Take Me Home: The Role of Smugglers in Return Migration and Clandestine Border Crossings in Batam, Indonesia

Dr Antje Missbach2, Dr Wayne Palmer1

1Monash University, Melbourne, Australia, 2Arnold Bergstraesser Institute, Freiburg im Breisgau, Germany

People smuggling is commonly assumed to be unidirectional, namely procuring entrance from origin and transit countries to desirable destinations that offer gainful employment and/or safety from human rights abuses and persecution. But anecdotal evidence shows that under certain circumstances migrants and refugees also make use of smugglers to return to their home countries temporarily or permanently. To examine how this phenomenon contributes to debates in border studies, citizenship studies and mobility studies, we collected in-depth data on how return smuggling takes place from Malaysia to Indonesia along the sea border near Singapore. Indonesian authorities recognize the constitutional right for all Indonesian citizens to return to Indonesia, but prefer that the returnees would pass through immigration checkpoints. Our findings demonstrate that Indonesian authorities generally tolerate return smuggling of fellow Indonesians, not least because it generates illegal income for a wide range of officials. But this tolerance comes at a high price for returnees, who pay relatively high fees to smugglers to arrange the trip home. The Indonesian authorities’ dilemma is a starting point to analyse another aspect of border politics, which reveals logics that result in tolerance of return smuggling for contrast with reactions to other forms of border transgression.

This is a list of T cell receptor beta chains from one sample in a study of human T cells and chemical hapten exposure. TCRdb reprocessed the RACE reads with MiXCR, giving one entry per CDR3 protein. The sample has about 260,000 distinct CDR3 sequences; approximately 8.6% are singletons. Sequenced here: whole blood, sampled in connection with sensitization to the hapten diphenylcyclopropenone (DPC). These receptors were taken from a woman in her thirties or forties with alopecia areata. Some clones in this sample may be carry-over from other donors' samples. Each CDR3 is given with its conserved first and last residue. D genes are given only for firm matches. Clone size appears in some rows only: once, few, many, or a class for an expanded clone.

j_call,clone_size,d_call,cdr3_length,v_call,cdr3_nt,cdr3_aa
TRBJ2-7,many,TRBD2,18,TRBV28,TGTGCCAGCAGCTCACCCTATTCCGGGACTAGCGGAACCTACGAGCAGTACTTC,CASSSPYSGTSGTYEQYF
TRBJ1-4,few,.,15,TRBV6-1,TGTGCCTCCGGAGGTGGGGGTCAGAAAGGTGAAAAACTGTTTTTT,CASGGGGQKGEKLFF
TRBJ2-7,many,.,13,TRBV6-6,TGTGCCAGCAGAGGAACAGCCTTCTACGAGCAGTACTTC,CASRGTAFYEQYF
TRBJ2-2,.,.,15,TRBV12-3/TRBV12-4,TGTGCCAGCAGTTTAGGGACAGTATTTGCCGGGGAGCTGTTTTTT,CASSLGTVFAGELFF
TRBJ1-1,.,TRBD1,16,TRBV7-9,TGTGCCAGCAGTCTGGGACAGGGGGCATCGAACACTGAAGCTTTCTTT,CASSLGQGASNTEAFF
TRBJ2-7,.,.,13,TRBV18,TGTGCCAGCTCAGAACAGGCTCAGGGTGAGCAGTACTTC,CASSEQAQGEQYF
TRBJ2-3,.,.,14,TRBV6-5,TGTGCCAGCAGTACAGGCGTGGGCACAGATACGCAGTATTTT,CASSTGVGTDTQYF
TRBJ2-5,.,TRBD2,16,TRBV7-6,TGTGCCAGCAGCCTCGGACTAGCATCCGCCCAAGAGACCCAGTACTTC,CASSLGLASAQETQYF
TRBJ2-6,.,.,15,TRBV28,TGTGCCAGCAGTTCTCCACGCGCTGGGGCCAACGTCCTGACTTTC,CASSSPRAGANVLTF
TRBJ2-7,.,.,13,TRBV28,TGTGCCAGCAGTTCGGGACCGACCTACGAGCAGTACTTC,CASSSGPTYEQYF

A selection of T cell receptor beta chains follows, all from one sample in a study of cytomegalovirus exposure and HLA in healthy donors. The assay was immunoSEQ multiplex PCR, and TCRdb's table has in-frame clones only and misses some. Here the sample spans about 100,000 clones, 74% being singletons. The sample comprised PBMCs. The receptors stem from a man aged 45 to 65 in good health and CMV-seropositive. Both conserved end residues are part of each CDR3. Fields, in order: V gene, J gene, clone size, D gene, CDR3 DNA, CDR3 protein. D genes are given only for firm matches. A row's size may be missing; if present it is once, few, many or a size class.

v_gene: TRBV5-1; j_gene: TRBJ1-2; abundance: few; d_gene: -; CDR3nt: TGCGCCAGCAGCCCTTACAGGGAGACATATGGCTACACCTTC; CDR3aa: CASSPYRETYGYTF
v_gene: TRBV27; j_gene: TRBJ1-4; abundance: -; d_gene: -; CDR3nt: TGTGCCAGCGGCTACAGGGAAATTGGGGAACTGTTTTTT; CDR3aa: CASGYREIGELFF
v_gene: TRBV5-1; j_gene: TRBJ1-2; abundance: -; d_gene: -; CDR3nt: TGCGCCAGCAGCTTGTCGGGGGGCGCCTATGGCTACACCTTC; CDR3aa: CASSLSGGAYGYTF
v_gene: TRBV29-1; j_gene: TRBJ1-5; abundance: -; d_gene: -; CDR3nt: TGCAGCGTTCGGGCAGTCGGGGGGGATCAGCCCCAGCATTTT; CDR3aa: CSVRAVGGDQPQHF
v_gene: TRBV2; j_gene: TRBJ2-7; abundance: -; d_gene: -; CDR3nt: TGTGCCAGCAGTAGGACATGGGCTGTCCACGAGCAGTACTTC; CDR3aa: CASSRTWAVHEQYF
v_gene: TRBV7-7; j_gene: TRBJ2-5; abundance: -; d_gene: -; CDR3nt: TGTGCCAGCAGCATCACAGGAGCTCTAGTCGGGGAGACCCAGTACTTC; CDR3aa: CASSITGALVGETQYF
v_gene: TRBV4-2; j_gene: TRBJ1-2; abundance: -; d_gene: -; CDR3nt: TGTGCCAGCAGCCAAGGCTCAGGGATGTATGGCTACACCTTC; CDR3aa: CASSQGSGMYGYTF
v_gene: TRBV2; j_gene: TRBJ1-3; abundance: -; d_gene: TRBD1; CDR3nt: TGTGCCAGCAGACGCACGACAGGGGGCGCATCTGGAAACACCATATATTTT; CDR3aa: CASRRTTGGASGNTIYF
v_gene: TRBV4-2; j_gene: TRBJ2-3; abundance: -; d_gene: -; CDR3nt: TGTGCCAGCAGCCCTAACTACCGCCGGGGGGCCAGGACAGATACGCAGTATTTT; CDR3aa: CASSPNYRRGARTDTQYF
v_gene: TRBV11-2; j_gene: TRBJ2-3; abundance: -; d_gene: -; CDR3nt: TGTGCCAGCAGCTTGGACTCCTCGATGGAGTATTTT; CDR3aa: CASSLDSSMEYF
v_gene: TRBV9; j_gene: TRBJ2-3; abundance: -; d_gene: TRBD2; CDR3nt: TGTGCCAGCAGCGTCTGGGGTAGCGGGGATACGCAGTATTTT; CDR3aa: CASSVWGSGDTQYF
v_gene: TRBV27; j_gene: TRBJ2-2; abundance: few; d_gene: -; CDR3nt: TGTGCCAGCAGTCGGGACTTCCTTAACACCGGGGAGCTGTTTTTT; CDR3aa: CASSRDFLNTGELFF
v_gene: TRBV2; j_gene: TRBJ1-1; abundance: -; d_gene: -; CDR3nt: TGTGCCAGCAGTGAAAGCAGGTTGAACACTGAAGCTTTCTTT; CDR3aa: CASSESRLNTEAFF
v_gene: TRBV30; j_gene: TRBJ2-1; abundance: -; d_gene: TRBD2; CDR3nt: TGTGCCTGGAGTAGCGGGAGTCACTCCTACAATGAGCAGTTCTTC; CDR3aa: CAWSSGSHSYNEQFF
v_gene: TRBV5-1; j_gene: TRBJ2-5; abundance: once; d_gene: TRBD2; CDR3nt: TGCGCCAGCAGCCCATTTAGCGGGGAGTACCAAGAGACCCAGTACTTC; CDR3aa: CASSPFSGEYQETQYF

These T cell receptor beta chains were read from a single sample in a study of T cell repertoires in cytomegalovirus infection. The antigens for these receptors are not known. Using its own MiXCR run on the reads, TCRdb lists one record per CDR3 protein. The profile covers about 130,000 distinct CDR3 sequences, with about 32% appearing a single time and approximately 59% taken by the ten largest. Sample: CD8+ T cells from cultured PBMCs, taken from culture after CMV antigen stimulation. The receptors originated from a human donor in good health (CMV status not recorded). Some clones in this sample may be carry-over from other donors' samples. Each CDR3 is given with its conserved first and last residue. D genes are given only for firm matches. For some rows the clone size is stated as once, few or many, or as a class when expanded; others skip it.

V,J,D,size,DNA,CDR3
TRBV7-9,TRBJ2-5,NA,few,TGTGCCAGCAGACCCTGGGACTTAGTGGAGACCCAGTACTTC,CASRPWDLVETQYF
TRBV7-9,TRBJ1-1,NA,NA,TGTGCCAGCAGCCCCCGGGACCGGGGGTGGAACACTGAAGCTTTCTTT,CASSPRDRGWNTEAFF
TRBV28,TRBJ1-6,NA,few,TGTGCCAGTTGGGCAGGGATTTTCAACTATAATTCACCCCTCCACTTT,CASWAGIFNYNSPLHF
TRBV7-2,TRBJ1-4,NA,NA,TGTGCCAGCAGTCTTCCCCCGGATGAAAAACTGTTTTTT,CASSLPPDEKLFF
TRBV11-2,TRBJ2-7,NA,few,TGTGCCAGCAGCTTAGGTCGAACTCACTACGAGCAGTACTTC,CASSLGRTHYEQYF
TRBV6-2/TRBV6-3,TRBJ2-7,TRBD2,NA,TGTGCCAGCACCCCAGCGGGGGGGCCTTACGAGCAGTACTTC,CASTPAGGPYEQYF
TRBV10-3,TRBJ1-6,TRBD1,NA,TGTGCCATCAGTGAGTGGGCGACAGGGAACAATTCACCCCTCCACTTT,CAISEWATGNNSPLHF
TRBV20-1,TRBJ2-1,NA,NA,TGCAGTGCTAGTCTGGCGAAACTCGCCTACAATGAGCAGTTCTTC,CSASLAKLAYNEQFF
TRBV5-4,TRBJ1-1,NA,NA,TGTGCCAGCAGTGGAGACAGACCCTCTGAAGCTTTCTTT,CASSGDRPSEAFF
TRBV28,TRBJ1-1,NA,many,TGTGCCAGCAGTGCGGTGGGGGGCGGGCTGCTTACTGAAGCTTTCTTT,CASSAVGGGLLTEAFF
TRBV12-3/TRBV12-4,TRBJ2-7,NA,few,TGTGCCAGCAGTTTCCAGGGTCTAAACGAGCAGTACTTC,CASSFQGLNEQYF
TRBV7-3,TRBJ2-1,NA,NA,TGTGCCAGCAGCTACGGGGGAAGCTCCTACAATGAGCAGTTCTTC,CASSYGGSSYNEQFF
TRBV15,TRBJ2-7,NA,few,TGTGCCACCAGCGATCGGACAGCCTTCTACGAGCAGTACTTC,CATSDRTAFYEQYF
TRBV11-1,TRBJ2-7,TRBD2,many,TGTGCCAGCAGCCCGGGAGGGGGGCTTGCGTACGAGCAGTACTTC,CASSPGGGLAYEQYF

Antje Missbach is a Senior Researcher at the Arnold Bergstraesser Institute. Her research interests include the socio-legal dimensions of forced migration in Southeast Asia, border regimes, asylum policies and refugee protection in the Asia-Pacific, as well as diaspora politics and long-distance nationalism.

Wayne Palmer is a Research Fellow at Monash University. His current research projects focus on institutional capacity to prosecute and punish human trafficking and to enforce the rights of trafficked migrants in Indonesia. Wayne has over 10 years’ experience researching regulatory regimes in Indonesia.


The Asian Studies Association of Australia (ASAA) is the peak body of university experts and educators on Asia in Australia. Established in 1976, we promote and support the study of Asia in Australian universities and knowledge of Asia among the broader community. Our membership is drawn mainly from academics and students, but also includes industry and government Asia experts. We take a strong interest in promoting knowledge about Asia in schools and in contributing to state and Commonwealth government policies related to Asia. We provide informed comment on Asia to a broad public through our bulletin, Asian Currents, and specialist research articles in our journal, Asian Studies Review. Four book series published under our auspices cover Southeast Asia, South Asia, East Asia and Women in Asia.

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